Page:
Vietnam’s shrimp shipments to the US fell by 31% to around 18,300 tons in the first seven months of this year, however still ranked fifth among the world’s largest exporters to the country, according to the Vietnam Association of Seafood Exporters and Producers (VASEP) on September 13.
Earnings from the shrimp shipments also fell 22.8% on -year to $202 million, Nguyen Huu Dzung, VASEP general secretary said.
Vietnam during the same period last year exported 26,500 tons of shrimp products to the US.
“The major reason for the plunge was attributed to the US anti-dumping lawsuit, which forced Vietnamese shrimpers to cut production following the losses caused by the lawsuit,” Nguyen Van Kich, Vietnam Shrimp Committee’s chairman added.
He also worried the downward trend would persist for the rest of the year. “Shrimp farming areas in the central and Mekong Delta regions have respectively shrunk by 50% and 30% after shrimp prices fell,” he said.
“Vietnam will try to step up exports to other promising markets such as Japan to buffer their reduced share in the US market,” Kich said.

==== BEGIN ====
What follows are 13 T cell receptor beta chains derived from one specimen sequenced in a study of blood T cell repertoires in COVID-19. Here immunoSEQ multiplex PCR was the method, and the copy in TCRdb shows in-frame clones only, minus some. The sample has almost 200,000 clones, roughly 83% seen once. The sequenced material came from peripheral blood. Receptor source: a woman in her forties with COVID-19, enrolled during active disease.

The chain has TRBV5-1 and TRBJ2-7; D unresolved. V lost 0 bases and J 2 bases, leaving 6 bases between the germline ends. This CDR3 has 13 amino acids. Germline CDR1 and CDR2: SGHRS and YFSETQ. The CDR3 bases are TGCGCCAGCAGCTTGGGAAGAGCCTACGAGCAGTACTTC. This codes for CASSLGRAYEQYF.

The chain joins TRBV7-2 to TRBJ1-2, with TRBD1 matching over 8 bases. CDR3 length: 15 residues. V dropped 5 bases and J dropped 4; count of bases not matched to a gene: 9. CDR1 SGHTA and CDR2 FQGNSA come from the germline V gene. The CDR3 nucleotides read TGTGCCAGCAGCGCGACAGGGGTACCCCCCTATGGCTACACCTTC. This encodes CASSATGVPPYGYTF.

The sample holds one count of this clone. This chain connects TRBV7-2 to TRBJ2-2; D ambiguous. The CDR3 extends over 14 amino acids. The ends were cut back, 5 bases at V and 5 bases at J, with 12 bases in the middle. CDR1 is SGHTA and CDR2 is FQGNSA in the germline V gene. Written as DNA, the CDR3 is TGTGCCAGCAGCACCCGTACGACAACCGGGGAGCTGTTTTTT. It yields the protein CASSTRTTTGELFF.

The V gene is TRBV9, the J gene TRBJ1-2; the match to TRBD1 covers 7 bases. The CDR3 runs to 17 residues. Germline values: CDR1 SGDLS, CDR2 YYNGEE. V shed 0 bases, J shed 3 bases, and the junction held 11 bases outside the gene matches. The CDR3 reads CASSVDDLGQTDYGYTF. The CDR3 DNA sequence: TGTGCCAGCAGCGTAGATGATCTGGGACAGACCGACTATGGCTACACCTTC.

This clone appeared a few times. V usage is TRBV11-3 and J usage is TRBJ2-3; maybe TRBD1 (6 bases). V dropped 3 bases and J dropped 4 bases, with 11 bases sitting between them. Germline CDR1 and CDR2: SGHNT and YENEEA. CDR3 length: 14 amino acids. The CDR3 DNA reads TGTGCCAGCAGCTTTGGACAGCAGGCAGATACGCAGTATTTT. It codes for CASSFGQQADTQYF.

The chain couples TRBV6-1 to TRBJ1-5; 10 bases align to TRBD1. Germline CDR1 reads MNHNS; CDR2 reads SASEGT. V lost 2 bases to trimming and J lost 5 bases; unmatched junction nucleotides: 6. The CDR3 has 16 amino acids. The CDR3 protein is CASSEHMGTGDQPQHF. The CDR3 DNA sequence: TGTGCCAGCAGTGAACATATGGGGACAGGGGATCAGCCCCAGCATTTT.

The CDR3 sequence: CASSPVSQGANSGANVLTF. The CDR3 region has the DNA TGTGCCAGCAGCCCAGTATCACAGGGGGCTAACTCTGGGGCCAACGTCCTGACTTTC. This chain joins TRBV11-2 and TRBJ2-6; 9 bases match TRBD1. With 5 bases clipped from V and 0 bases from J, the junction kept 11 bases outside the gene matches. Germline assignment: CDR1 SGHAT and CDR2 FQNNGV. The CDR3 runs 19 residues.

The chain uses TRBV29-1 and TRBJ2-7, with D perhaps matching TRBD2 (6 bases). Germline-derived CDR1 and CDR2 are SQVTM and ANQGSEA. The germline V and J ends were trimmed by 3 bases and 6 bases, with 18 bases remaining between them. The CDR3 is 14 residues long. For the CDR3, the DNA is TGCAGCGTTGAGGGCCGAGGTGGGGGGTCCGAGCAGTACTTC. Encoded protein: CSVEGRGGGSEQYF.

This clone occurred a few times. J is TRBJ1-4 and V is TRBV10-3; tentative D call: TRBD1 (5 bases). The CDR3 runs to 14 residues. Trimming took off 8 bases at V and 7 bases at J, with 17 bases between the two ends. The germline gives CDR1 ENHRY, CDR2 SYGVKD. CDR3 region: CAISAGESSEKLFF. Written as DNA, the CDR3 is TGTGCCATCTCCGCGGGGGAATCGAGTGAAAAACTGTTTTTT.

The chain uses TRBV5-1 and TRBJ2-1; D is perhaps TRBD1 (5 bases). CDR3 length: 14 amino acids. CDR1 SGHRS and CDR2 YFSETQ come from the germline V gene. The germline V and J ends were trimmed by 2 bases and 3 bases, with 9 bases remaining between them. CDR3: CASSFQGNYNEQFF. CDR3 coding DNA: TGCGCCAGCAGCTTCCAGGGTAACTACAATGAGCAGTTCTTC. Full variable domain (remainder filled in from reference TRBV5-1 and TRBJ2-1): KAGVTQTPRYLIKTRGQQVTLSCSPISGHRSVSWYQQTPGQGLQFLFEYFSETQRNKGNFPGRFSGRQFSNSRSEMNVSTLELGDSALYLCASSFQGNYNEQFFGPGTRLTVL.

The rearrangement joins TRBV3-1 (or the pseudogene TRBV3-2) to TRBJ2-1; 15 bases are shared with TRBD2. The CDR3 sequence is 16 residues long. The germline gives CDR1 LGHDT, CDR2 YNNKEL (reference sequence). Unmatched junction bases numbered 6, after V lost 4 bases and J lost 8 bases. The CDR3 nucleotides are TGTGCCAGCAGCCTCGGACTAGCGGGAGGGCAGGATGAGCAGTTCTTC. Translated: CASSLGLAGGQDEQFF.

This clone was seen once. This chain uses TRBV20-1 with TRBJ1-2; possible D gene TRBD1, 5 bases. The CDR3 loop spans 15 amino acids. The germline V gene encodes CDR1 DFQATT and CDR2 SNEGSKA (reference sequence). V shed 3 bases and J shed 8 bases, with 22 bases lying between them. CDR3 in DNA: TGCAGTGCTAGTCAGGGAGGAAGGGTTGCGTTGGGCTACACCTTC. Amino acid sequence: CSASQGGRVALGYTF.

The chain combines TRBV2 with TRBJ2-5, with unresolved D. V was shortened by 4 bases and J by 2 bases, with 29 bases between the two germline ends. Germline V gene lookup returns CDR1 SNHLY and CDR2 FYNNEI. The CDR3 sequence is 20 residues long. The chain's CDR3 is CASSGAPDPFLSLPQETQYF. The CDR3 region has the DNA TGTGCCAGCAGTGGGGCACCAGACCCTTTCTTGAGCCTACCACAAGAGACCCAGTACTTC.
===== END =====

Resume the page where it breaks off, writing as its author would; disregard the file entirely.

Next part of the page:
The US Department of Commerce (DoC)‘s Task Force on September 9 completed its inspection of four Vietnamese shrimp exporters in the Mekong Delta in its anti-dumping case.
The four Vietnamese respondents in the case including Cafatex, Seaprodex Minh Hai, Minh Phu and Camimex, provided detailed and appropriate answers to all questions asked by the DoC and the DoC task force seemed to be very satisfied.
However, another Vietnamese respondent, the Kim Anh Company, refused to cooperate with the inspection as a result of improper preparation. Kim Anh struggled to prepare documents in time for the inspection because the company was busy shipping its huge production volume and diversified products to various markets.
“It was a pity as the DoC may gather documents and evidence via its own sources which may be unfavorable to Vietnamese firms to determine anti-dumping duties on those companies which did not cooperate with the inspection,” VASEP said. Kim Anh Co will have a meeting with VASEP later about its rejection.
The Vietnam Shrimp Committee (VSC) is hoping the DoC will lower its anti-dumping tariffs on Vietnam’s shrimp exporters as a result of its recent inspection, which will be announced on November 29 this year.
The case will then be referred to the US International Trade Commission (ITC), which will decide whether Vietnamese shrimp was sold at dumping prices in the American market on January 5, 2005. (Vietnam News Brief Service)